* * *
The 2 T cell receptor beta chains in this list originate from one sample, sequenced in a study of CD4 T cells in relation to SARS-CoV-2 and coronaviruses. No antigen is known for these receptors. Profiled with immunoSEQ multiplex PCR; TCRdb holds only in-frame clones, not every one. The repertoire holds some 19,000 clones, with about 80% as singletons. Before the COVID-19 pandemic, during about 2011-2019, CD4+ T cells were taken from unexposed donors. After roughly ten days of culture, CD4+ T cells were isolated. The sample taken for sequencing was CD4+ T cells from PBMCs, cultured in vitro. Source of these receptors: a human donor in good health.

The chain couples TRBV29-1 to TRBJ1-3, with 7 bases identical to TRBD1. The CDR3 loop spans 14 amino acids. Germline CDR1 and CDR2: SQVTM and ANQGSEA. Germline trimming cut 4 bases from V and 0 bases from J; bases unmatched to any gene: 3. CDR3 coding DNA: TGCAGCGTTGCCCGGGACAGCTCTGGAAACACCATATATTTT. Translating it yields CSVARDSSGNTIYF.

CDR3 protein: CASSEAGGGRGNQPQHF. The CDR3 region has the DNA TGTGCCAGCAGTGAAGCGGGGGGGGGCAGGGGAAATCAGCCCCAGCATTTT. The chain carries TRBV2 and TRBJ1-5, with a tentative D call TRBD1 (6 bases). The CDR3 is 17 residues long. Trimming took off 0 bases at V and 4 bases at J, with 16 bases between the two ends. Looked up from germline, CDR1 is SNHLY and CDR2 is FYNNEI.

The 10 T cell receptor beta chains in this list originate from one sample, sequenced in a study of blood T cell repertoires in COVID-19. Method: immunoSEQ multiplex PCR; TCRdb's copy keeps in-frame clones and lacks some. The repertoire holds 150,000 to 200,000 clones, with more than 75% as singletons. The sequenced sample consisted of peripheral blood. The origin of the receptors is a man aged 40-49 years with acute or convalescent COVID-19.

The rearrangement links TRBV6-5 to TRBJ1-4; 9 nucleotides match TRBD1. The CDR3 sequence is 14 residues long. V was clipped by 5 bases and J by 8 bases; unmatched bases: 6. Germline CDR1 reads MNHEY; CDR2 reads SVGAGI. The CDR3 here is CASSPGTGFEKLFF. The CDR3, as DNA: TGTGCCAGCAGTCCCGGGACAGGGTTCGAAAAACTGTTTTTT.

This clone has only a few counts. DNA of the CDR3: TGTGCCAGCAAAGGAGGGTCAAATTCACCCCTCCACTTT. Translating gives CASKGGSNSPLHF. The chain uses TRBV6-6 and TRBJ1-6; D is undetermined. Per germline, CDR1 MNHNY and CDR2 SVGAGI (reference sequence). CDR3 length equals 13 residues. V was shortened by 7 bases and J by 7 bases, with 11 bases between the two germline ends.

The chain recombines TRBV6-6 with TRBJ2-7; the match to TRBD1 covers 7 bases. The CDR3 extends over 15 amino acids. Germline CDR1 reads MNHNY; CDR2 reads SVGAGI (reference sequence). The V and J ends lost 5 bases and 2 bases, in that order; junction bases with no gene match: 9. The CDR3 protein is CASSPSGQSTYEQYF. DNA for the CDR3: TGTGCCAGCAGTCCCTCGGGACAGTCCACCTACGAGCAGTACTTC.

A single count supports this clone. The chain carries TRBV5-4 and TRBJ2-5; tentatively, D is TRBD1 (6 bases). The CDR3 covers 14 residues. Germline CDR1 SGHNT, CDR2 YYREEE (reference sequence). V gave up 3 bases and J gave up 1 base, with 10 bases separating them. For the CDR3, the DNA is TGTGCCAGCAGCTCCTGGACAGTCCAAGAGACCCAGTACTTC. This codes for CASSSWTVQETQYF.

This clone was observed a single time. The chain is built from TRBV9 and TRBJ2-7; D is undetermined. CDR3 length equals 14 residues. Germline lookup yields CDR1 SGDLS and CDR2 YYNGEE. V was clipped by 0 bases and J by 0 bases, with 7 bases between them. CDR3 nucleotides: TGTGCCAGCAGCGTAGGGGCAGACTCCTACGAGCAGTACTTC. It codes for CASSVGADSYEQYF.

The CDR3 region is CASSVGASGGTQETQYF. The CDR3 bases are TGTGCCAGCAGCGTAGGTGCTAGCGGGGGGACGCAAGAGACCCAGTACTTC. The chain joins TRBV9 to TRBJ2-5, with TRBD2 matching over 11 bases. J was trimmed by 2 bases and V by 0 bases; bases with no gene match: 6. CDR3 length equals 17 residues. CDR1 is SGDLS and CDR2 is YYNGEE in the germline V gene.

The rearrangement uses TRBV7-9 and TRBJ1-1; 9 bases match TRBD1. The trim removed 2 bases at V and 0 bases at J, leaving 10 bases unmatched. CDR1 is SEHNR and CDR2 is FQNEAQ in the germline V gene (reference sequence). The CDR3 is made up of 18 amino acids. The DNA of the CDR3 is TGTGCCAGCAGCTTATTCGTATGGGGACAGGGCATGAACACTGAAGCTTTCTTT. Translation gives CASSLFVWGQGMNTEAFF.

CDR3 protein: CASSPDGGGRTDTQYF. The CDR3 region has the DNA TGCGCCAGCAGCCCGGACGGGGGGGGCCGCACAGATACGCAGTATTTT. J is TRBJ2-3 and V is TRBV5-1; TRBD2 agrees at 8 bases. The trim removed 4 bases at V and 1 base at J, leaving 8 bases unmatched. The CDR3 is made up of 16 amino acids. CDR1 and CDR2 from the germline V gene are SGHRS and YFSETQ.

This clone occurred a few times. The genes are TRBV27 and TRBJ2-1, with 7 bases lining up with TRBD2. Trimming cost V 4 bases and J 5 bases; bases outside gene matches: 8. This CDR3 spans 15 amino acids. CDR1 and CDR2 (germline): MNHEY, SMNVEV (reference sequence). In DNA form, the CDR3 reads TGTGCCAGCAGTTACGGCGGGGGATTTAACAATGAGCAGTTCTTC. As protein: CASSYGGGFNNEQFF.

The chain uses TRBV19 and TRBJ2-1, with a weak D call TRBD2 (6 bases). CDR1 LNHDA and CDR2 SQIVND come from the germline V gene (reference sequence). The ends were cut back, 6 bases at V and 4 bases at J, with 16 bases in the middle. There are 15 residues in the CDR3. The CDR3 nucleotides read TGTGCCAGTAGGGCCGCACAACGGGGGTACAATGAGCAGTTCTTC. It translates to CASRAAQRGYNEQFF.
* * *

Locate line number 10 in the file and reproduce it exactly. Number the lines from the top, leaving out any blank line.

The CDR3 region is CASSVGASGGTQETQYF. The CDR3 bases are TGTGCCAGCAGCGTAGGTGCTAGCGGGGGGACGCAAGAGACCCAGTACTTC. The chain joins TRBV9 to TRBJ2-5, with TRBD2 matching over 11 bases. J was trimmed by 2 bases and V by 0 bases; bases with no gene match: 6. CDR3 length equals 17 residues. CDR1 is SGDLS and CDR2 is YYNGEE in the germline V gene.